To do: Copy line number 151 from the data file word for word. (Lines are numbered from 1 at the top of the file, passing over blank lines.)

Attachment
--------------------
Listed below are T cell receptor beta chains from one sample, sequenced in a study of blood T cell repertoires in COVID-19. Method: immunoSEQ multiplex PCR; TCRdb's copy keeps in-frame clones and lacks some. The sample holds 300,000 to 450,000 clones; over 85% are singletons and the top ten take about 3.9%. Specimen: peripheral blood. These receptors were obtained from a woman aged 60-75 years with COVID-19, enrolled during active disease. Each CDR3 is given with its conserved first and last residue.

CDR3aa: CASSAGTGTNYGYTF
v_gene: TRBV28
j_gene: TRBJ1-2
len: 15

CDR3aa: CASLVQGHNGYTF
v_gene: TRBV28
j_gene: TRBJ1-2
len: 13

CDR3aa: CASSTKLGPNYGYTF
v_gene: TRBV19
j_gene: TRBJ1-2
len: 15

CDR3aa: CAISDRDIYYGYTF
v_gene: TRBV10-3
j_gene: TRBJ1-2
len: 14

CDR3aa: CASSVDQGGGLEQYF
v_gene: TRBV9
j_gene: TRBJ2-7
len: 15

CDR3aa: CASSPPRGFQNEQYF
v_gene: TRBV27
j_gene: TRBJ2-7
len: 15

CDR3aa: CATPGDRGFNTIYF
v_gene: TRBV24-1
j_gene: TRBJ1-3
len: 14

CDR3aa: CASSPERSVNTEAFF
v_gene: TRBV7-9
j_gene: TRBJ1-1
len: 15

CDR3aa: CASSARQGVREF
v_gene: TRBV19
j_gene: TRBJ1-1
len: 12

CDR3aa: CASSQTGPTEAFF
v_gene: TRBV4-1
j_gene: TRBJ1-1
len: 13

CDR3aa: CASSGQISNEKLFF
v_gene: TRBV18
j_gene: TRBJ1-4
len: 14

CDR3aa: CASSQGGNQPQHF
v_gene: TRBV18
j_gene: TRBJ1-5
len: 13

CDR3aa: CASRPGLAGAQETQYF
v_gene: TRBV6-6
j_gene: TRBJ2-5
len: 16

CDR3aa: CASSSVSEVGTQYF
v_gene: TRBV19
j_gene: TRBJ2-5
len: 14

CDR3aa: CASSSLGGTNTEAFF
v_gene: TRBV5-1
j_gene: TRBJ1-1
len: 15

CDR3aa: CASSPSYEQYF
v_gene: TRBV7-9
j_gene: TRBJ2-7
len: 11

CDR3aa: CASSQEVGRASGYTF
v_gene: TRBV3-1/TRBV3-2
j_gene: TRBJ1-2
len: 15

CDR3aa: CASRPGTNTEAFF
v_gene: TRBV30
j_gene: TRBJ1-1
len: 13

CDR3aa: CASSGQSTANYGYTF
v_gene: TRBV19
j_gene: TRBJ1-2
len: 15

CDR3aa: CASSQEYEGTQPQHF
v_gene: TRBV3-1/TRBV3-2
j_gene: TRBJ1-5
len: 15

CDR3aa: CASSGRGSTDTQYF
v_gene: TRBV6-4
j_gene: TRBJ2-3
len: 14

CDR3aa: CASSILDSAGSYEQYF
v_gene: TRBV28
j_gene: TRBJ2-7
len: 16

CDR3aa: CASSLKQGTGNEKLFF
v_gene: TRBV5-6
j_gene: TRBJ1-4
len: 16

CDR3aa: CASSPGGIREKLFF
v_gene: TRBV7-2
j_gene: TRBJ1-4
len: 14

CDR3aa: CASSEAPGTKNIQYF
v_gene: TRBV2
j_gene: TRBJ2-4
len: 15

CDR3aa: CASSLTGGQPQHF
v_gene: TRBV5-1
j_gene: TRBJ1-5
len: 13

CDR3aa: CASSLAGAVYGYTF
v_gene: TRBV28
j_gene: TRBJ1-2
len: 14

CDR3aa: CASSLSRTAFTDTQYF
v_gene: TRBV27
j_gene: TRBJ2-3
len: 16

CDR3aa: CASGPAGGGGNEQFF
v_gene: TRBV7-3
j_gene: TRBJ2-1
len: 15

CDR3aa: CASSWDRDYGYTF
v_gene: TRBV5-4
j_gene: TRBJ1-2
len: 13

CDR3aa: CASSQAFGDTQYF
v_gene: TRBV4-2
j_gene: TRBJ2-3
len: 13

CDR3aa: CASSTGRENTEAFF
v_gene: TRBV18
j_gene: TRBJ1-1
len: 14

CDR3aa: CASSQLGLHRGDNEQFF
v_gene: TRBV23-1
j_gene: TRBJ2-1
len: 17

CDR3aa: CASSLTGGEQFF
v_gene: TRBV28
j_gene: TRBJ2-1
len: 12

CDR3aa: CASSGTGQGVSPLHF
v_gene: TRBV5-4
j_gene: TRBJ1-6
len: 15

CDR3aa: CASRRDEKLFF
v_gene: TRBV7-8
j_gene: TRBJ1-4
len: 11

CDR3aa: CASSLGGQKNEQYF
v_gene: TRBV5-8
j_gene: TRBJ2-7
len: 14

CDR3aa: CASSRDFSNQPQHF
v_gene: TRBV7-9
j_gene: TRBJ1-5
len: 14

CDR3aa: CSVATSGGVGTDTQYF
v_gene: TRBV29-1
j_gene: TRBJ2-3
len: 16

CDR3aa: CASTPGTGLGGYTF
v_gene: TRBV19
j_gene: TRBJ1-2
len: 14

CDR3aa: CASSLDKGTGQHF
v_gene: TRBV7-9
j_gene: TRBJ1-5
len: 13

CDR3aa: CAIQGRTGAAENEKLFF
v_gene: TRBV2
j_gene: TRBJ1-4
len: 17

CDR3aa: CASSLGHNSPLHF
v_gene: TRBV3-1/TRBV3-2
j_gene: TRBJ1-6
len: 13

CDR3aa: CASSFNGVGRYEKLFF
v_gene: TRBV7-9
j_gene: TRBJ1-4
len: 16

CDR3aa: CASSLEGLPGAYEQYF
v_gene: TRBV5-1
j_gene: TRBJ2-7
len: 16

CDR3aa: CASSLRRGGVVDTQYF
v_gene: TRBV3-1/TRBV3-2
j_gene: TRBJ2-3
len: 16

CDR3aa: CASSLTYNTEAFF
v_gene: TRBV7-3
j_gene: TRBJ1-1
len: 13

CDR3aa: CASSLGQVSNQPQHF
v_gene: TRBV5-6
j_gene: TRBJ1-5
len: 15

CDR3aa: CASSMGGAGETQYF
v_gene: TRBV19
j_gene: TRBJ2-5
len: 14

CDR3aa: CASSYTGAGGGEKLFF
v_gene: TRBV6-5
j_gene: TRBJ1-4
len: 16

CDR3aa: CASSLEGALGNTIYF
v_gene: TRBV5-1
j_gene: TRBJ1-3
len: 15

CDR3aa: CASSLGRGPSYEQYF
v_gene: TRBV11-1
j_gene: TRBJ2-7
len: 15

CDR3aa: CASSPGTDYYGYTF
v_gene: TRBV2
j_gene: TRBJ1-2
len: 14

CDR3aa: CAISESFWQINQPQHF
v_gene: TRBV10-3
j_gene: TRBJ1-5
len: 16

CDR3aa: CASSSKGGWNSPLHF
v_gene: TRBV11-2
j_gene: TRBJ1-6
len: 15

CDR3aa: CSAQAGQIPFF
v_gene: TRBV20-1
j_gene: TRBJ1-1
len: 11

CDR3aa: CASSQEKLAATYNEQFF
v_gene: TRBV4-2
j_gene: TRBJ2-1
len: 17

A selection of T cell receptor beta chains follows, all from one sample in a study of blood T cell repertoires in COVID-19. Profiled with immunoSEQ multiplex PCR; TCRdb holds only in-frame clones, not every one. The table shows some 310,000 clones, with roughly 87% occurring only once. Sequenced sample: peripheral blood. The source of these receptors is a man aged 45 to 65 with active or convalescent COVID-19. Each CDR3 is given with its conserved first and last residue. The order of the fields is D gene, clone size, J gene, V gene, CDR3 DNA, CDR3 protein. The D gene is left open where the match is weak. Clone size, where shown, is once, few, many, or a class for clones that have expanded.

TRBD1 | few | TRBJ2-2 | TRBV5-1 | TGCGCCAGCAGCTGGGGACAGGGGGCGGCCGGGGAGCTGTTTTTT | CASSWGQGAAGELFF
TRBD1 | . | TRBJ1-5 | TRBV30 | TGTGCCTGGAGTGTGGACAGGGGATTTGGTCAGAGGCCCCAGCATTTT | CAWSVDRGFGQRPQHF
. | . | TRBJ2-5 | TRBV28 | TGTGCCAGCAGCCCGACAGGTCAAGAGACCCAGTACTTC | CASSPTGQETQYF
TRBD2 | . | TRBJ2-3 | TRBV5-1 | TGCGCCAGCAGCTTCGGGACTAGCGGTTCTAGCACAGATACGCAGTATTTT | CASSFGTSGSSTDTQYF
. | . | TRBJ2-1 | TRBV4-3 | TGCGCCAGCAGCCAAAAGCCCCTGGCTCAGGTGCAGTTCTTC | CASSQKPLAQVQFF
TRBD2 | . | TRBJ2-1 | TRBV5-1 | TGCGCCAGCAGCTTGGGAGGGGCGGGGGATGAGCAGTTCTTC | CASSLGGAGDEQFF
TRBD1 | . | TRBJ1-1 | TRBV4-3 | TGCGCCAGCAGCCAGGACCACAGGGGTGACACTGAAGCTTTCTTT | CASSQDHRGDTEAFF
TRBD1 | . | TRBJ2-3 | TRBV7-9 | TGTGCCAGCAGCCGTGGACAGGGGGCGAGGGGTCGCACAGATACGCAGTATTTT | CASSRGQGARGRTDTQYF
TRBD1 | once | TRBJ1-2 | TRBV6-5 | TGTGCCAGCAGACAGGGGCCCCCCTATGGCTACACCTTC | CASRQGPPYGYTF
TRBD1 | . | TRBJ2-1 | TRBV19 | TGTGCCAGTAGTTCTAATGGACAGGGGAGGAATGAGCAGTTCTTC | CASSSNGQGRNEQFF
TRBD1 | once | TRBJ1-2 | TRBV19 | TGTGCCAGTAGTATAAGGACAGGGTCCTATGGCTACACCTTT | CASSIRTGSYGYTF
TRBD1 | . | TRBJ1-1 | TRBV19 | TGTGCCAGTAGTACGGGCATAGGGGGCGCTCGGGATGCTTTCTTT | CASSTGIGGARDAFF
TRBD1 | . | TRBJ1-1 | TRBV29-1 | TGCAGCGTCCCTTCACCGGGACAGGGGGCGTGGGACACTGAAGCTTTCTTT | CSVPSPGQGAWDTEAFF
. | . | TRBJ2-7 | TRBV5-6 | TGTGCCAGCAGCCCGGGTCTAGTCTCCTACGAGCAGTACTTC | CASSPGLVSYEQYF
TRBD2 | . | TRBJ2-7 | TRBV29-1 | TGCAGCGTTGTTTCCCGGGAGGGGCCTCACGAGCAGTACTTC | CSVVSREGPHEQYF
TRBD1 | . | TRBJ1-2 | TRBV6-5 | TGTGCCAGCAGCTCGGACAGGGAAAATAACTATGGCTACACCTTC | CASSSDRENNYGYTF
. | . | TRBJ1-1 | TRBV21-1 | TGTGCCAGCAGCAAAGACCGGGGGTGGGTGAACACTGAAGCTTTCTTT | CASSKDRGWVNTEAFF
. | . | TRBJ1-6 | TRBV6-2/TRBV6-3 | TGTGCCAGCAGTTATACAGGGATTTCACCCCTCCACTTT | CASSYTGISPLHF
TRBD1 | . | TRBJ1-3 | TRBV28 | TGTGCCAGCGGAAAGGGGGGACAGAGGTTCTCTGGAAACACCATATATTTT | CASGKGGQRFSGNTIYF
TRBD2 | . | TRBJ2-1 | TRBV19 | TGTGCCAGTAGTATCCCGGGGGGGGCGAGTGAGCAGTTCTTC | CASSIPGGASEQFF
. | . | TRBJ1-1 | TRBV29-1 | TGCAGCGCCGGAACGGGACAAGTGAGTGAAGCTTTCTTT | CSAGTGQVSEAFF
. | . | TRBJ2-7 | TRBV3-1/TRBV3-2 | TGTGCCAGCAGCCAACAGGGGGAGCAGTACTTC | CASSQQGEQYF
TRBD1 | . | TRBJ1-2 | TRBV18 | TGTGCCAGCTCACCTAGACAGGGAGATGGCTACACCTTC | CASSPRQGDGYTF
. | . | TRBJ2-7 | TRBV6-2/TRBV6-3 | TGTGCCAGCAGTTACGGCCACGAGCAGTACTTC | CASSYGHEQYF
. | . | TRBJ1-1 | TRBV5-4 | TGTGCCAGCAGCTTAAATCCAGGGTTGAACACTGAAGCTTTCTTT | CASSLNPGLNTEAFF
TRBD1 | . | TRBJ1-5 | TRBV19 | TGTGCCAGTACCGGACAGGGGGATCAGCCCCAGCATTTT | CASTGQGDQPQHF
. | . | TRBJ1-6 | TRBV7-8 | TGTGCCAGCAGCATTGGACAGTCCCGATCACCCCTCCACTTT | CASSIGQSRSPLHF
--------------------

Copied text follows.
v_gene: TRBV7-9